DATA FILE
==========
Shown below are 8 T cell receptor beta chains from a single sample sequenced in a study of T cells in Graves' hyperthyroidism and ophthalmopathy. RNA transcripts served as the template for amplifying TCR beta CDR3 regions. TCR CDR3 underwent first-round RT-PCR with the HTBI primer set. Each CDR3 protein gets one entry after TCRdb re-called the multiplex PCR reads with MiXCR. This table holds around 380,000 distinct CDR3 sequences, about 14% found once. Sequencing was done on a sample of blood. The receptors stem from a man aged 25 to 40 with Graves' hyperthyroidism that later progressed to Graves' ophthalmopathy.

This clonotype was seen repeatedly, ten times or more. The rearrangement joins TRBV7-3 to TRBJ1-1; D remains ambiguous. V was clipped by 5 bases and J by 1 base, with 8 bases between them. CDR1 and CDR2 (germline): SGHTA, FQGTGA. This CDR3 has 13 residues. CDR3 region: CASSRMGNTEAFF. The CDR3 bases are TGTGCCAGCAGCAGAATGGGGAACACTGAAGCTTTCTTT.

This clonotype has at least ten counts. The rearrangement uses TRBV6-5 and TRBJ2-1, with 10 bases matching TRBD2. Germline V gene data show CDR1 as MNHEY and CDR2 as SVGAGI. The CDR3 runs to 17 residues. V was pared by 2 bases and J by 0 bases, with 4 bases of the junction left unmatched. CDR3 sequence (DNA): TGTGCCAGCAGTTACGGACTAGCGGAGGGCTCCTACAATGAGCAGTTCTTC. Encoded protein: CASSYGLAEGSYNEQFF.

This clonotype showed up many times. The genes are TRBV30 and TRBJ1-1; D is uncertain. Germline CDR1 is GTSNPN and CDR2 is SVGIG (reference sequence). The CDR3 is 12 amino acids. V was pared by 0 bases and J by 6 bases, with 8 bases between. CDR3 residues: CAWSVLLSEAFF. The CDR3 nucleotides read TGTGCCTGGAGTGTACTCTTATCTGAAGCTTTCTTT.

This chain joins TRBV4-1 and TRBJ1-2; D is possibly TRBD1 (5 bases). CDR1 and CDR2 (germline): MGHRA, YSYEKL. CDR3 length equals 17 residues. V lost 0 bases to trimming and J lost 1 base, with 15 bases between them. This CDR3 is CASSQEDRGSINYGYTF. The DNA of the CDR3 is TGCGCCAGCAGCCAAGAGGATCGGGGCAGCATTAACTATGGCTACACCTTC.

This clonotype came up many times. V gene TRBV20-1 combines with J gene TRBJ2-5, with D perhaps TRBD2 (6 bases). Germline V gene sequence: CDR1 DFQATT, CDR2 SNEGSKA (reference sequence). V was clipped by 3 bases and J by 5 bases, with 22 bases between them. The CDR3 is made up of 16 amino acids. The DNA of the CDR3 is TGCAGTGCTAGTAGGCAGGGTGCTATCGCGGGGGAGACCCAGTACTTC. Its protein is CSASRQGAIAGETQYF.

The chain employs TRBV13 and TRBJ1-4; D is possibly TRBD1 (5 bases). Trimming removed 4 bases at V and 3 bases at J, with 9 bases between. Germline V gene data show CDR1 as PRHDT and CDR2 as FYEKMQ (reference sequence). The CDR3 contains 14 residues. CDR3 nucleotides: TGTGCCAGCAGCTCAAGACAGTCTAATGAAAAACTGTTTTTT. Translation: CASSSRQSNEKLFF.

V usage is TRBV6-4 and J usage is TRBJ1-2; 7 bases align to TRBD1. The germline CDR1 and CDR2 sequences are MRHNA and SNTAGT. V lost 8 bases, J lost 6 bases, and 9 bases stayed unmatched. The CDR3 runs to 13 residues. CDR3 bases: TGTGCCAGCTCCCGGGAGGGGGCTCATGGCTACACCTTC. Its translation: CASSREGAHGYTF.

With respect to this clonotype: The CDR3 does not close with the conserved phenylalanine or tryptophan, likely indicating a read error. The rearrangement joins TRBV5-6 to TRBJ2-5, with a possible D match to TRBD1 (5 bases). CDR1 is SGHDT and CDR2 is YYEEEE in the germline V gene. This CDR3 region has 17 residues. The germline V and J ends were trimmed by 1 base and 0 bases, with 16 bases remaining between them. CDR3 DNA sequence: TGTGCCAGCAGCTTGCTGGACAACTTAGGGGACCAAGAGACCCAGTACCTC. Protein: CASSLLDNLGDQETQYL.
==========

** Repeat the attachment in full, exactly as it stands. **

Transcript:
Shown below are 8 T cell receptor beta chains from a single sample sequenced in a study of T cells in Graves' hyperthyroidism and ophthalmopathy. RNA transcripts served as the template for amplifying TCR beta CDR3 regions. TCR CDR3 underwent first-round RT-PCR with the HTBI primer set. Each CDR3 protein gets one entry after TCRdb re-called the multiplex PCR reads with MiXCR. This table holds around 380,000 distinct CDR3 sequences, about 14% found once. Sequencing was done on a sample of blood. The receptors stem from a man aged 25 to 40 with Graves' hyperthyroidism that later progressed to Graves' ophthalmopathy.

This clonotype was seen repeatedly, ten times or more. The rearrangement joins TRBV7-3 to TRBJ1-1; D remains ambiguous. V was clipped by 5 bases and J by 1 base, with 8 bases between them. CDR1 and CDR2 (germline): SGHTA, FQGTGA. This CDR3 has 13 residues. CDR3 region: CASSRMGNTEAFF. The CDR3 bases are TGTGCCAGCAGCAGAATGGGGAACACTGAAGCTTTCTTT.

This clonotype has at least ten counts. The rearrangement uses TRBV6-5 and TRBJ2-1, with 10 bases matching TRBD2. Germline V gene data show CDR1 as MNHEY and CDR2 as SVGAGI. The CDR3 runs to 17 residues. V was pared by 2 bases and J by 0 bases, with 4 bases of the junction left unmatched. CDR3 sequence (DNA): TGTGCCAGCAGTTACGGACTAGCGGAGGGCTCCTACAATGAGCAGTTCTTC. Encoded protein: CASSYGLAEGSYNEQFF.

This clonotype showed up many times. The genes are TRBV30 and TRBJ1-1; D is uncertain. Germline CDR1 is GTSNPN and CDR2 is SVGIG (reference sequence). The CDR3 is 12 amino acids. V was pared by 0 bases and J by 6 bases, with 8 bases between. CDR3 residues: CAWSVLLSEAFF. The CDR3 nucleotides read TGTGCCTGGAGTGTACTCTTATCTGAAGCTTTCTTT.

This chain joins TRBV4-1 and TRBJ1-2; D is possibly TRBD1 (5 bases). CDR1 and CDR2 (germline): MGHRA, YSYEKL. CDR3 length equals 17 residues. V lost 0 bases to trimming and J lost 1 base, with 15 bases between them. This CDR3 is CASSQEDRGSINYGYTF. The DNA of the CDR3 is TGCGCCAGCAGCCAAGAGGATCGGGGCAGCATTAACTATGGCTACACCTTC.

This clonotype came up many times. V gene TRBV20-1 combines with J gene TRBJ2-5, with D perhaps TRBD2 (6 bases). Germline V gene sequence: CDR1 DFQATT, CDR2 SNEGSKA (reference sequence). V was clipped by 3 bases and J by 5 bases, with 22 bases between them. The CDR3 is made up of 16 amino acids. The DNA of the CDR3 is TGCAGTGCTAGTAGGCAGGGTGCTATCGCGGGGGAGACCCAGTACTTC. Its protein is CSASRQGAIAGETQYF.

The chain employs TRBV13 and TRBJ1-4; D is possibly TRBD1 (5 bases). Trimming removed 4 bases at V and 3 bases at J, with 9 bases between. Germline V gene data show CDR1 as PRHDT and CDR2 as FYEKMQ (reference sequence). The CDR3 contains 14 residues. CDR3 nucleotides: TGTGCCAGCAGCTCAAGACAGTCTAATGAAAAACTGTTTTTT. Translation: CASSSRQSNEKLFF.

V usage is TRBV6-4 and J usage is TRBJ1-2; 7 bases align to TRBD1. The germline CDR1 and CDR2 sequences are MRHNA and SNTAGT. V lost 8 bases, J lost 6 bases, and 9 bases stayed unmatched. The CDR3 runs to 13 residues. CDR3 bases: TGTGCCAGCTCCCGGGAGGGGGCTCATGGCTACACCTTC. Its translation: CASSREGAHGYTF.

With respect to this clonotype: The CDR3 does not close with the conserved phenylalanine or tryptophan, likely indicating a read error. The rearrangement joins TRBV5-6 to TRBJ2-5, with a possible D match to TRBD1 (5 bases). CDR1 is SGHDT and CDR2 is YYEEEE in the germline V gene. This CDR3 region has 17 residues. The germline V and J ends were trimmed by 1 base and 0 bases, with 16 bases remaining between them. CDR3 DNA sequence: TGTGCCAGCAGCTTGCTGGACAACTTAGGGGACCAAGAGACCCAGTACCTC. Protein: CASSLLDNLGDQETQYL.